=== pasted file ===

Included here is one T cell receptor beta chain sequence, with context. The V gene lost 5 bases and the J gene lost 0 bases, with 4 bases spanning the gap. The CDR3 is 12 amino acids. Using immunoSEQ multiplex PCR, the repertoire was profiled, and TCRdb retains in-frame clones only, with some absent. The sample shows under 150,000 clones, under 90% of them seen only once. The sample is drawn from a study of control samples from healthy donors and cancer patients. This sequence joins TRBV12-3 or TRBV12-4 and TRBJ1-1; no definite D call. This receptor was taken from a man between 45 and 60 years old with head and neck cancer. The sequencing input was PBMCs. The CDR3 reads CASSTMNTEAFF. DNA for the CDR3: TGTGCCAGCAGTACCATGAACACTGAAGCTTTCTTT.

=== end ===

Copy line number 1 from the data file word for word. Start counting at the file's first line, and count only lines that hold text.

Included here is one T cell receptor beta chain sequence, with context. The V gene lost 5 bases and the J gene lost 0 bases, with 4 bases spanning the gap. The CDR3 is 12 amino acids. Using immunoSEQ multiplex PCR, the repertoire was profiled, and TCRdb retains in-frame clones only, with some absent. The sample shows under 150,000 clones, under 90% of them seen only once. The sample is drawn from a study of control samples from healthy donors and cancer patients. This sequence joins TRBV12-3 or TRBV12-4 and TRBJ1-1; no definite D call. This receptor was taken from a man between 45 and 60 years old with head and neck cancer. The sequencing input was PBMCs. The CDR3 reads CASSTMNTEAFF. DNA for the CDR3: TGTGCCAGCAGTACCATGAACACTGAAGCTTTCTTT.